G20 may punish bank capital reform delinquents: officials
By Alexandra Alper and Louise Egan
MEXICO CITY (Reuters) - The world's biggest economies will soon discuss how to punish countries that fail to implement tougher new bank rules in a crucial test of their resolve to prevent another financial crisis, officials said.
Countries that miss the deadline for introducing new rules -- called Basel III -- could be named and shamed as the world's top policy makers try to sew up reforms to ring-fence the global economy from problems at financial institutions.
The new rules will force banks to roughly triple the size of capital buffers they hold so they don't come calling for taxpayer bailouts the next time they are in trouble. They are scheduled to be phased in over six years starting in January.
But the United States and Europe, home to most of the world's largest banks, have not yet finalized their rules, prompting speculation that the timetable may be postponed.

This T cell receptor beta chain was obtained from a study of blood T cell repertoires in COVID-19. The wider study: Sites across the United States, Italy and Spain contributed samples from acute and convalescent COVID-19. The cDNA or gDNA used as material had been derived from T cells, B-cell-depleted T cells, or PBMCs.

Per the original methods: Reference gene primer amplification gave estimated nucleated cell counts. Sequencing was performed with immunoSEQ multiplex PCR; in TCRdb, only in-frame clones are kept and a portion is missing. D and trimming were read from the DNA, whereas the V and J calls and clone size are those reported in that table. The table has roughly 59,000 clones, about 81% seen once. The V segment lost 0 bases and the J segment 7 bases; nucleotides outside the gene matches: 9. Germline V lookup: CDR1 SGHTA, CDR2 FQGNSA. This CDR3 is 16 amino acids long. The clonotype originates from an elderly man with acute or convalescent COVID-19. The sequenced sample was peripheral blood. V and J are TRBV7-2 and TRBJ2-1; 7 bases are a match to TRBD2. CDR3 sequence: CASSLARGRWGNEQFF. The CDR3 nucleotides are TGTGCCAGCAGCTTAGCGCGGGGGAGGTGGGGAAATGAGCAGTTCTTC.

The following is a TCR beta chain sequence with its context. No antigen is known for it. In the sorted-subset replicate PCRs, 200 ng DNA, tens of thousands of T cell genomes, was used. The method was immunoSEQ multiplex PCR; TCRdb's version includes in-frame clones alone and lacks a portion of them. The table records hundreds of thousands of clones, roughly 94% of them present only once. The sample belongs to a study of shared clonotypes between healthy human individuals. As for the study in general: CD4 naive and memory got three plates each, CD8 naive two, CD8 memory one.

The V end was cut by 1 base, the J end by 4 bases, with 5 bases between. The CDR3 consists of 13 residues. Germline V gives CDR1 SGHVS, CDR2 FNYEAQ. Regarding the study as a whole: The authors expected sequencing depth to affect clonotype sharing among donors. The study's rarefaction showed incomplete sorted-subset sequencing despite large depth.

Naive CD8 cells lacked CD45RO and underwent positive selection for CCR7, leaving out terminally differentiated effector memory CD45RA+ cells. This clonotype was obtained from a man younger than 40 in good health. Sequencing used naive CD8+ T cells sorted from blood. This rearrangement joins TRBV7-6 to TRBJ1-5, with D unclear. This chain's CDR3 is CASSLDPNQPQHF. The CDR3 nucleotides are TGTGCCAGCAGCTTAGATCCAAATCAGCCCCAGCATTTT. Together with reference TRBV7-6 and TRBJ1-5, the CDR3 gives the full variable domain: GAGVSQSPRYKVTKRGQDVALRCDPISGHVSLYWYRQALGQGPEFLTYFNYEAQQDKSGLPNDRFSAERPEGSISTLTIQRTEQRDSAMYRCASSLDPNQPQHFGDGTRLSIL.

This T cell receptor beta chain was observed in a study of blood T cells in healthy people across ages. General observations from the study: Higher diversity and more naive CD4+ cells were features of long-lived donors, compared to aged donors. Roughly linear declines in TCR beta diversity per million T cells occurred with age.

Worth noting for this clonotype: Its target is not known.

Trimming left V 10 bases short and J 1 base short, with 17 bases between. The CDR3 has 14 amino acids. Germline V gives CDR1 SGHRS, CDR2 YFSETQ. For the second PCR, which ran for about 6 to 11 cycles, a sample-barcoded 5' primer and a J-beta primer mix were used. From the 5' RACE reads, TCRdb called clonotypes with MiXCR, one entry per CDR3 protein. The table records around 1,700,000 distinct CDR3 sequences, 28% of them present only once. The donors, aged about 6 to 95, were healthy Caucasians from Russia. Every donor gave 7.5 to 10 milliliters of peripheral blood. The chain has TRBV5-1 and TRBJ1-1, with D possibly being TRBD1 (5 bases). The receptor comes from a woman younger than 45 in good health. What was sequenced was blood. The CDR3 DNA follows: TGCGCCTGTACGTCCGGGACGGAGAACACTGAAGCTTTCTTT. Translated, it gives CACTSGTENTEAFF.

Juan Manuel Valle, head of banking supervision at Mexico's finance ministry, said before a meeting of Group of 20 finance chiefs that no country had suggested a delay but any that failed to meet the deadline would face pressure from their peers and could be publicly named as "non-compliant".
"The G20 is going to be put to the test. What is it going to do with countries that don't comply?" Valle told Reuters in an interview.
"For the ones that don't have regulations in place in January, the question will be, what kind of punishment will they face?" he said. "Clearly, there's going to be a lot of pressure for some measures to be taken against them."
Australian Treasurer Wayne Swan told Reuters that foot-dragging by some countries was "a matter of concern". Continued...